Aug. 5—Almost a dozen representatives from Boulder County and Broomfield County food bank agencies sat down with U.S. Rep. Joe Neguse on Thursday at the Community Food Share in Louisville to offer their concerns and perspectives about the surge in hunger and food insecurity.
After listening to the burden of supply chain issues, inadequate infrastructure, rising operating costs, reduction in services and programs, surging inflation and explosive needs, Neguse told attendees that he was there to take their conversation back to Washington, D.C., and continue to educate the public about the post-pandemic food crisis he has witnessed across the state.
Neguse visited the Community Food Share two years ago during what he called an acute challenge in the community at the height of pandemic-fueled food crisis.
"At that time it was readily apparent to most of the public and certainly to policymakers that food security was a real challenge, and there was a proportionate response," the congressman said. "It's unfortunate to be back here two years later for what is arguably a bigger crisis (than) what we experienced during COVID."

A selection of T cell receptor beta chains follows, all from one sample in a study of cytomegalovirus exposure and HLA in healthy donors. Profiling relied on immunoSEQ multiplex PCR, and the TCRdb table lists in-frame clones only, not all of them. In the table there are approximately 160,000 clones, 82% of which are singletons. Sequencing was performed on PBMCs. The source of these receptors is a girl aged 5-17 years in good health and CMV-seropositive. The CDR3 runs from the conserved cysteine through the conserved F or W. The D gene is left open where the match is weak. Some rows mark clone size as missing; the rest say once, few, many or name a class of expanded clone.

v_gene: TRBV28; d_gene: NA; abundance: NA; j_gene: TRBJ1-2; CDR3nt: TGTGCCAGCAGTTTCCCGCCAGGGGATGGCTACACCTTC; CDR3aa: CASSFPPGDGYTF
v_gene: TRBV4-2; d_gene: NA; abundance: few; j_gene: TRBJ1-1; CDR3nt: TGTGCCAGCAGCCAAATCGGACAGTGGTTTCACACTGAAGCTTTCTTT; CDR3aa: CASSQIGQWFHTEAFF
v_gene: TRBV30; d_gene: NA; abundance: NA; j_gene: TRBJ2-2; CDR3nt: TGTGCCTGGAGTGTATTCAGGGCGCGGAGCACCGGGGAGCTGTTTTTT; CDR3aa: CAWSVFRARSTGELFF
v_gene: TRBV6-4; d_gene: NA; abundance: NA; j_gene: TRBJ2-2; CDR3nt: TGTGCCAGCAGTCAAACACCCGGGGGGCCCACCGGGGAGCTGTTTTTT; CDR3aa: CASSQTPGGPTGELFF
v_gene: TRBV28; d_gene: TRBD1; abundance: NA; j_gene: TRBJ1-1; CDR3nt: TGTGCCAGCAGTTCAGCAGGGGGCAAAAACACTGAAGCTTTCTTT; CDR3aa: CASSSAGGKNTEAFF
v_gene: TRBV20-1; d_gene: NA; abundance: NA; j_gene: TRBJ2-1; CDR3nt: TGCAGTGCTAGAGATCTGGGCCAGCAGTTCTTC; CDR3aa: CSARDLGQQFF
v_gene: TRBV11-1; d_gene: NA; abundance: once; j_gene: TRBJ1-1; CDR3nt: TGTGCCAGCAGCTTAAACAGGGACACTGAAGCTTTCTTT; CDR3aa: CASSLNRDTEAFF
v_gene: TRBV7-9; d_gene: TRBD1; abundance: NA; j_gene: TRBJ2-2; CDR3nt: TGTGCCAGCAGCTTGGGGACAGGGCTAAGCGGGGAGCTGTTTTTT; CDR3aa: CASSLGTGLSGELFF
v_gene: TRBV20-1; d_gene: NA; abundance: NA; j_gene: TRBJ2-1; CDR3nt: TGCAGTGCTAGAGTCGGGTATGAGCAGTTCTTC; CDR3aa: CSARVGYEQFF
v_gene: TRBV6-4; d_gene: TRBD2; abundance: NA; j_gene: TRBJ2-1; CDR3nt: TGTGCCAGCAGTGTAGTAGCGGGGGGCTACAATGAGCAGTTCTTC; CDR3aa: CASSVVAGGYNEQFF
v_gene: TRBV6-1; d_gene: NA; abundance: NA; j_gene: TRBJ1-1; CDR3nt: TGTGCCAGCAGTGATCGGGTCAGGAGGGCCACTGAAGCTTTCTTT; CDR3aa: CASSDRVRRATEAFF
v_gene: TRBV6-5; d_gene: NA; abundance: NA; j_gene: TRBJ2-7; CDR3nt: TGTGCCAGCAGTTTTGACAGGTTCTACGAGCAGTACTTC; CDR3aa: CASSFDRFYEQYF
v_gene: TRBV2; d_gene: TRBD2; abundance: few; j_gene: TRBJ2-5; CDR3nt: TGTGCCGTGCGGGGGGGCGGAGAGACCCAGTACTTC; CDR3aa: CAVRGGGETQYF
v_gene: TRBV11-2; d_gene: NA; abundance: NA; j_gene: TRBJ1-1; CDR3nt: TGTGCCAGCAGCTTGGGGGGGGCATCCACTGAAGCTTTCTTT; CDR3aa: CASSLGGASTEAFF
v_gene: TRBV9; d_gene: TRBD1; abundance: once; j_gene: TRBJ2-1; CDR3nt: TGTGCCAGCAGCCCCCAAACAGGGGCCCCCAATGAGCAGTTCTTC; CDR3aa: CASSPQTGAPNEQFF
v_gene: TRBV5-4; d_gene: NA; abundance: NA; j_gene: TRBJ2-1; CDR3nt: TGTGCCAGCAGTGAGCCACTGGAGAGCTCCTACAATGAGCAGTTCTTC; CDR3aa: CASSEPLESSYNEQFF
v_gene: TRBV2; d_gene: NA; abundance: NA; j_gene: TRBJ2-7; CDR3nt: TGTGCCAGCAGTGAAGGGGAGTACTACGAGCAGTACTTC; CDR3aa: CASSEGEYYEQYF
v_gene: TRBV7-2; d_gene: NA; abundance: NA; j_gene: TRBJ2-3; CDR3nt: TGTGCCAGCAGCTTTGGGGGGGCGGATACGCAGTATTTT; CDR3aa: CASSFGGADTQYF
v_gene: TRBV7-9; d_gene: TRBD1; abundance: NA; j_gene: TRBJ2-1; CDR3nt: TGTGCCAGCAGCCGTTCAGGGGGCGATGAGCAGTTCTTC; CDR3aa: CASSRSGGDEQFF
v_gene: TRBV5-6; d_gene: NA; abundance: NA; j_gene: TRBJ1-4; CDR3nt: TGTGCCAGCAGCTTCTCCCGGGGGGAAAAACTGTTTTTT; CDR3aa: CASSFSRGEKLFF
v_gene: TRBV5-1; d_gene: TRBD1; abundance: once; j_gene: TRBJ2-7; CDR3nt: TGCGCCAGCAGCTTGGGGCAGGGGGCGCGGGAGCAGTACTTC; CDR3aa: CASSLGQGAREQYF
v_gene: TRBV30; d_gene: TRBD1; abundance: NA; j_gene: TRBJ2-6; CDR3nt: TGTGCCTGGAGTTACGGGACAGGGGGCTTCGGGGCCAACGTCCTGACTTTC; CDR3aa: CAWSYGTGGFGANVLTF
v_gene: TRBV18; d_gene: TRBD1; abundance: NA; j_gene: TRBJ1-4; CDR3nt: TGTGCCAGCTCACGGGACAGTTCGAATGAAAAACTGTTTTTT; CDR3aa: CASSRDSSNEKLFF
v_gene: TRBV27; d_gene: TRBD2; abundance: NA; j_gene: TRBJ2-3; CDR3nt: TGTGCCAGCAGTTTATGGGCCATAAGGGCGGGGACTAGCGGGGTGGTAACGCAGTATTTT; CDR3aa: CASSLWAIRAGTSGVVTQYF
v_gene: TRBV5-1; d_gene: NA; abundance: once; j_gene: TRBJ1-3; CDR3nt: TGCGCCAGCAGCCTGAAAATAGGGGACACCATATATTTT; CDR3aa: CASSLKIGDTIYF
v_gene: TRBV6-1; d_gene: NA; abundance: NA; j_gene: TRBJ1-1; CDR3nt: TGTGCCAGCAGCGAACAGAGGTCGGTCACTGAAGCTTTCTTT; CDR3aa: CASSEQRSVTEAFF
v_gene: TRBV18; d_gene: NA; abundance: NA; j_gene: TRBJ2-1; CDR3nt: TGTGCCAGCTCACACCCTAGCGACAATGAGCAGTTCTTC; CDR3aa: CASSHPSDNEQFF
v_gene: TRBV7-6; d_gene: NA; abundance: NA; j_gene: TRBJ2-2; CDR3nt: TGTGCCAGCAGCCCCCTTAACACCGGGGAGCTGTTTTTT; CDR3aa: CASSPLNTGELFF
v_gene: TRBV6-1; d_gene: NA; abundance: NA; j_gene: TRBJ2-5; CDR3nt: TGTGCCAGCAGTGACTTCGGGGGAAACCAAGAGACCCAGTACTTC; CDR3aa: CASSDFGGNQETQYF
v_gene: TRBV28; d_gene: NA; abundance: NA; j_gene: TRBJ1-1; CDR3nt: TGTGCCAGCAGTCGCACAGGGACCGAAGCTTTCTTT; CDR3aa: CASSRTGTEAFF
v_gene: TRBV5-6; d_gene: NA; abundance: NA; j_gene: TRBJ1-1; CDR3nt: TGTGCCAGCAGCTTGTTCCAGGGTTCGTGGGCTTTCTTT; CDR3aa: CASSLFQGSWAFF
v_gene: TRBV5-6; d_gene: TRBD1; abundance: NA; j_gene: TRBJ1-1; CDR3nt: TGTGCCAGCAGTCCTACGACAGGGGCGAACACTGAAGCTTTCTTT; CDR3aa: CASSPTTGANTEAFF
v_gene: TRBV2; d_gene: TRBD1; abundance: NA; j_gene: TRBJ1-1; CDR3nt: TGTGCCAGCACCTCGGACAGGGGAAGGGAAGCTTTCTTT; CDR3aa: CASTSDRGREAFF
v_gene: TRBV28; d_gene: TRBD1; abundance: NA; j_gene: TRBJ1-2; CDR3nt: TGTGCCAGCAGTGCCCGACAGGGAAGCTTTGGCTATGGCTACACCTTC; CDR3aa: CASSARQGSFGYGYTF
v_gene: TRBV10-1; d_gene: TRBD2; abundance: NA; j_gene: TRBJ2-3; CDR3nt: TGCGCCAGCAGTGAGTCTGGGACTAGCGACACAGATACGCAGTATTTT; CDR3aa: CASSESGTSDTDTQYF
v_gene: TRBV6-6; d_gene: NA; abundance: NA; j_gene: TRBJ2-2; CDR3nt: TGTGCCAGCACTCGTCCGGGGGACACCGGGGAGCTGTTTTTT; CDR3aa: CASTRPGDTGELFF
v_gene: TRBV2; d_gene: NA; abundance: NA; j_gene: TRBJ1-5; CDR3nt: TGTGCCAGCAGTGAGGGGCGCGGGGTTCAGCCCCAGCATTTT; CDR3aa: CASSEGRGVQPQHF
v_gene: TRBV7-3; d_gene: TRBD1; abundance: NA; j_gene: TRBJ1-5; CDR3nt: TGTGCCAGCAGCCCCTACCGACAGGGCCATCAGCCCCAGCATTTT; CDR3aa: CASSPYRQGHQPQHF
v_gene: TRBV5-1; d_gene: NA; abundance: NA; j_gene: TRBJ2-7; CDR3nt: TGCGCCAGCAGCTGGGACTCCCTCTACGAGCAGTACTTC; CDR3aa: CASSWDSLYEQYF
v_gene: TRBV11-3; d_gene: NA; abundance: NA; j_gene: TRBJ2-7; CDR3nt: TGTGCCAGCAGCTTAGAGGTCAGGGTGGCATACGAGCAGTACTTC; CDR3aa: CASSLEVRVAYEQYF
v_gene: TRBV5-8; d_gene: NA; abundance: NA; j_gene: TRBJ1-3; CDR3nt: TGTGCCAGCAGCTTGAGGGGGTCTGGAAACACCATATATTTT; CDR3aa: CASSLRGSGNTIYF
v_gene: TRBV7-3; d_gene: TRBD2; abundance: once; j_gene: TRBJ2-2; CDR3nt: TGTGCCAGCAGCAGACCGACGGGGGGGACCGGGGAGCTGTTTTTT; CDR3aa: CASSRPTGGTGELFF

In July, the Bureau of Labor Statistics reported a 9.1% increase in the Consumer Price Index between June 2021 and June 2022, the largest 12-month increase since the 12-month period ending in November 1981.
"We are all experiencing this explosion of need," said Kim Da Silva, chief executive officer at Community Food Share. "We're seeing new people we've not seen even during the pandemic."
Da Silva also said to Neguse, "This just didn't go away because the pandemic ended. The pandemic didn't end, people just got sick of it, so we just stopped talking about it. Now we're in this inflationary market and families need $450 more a month than we did a year ago, to do the same thing. Food should not be a barrier to success, and I ask you to really work hard to remember that when you're in front of people who can make those changes."
Neguse assured the roundtable members his office is working to take "tangible" steps in Congress to address supply chain issues, the inflationary crisis impacting food and fuel costs as well as collateral cost increases that impact everyday life. He also said he was keenly aware of the need for "systemic reforms in the farm bill."
"You've all given me good homework, this is exactly what I was hoping for," Neguse told the roundtable before touring the food bank warehouse. "Most of all, our door is always open."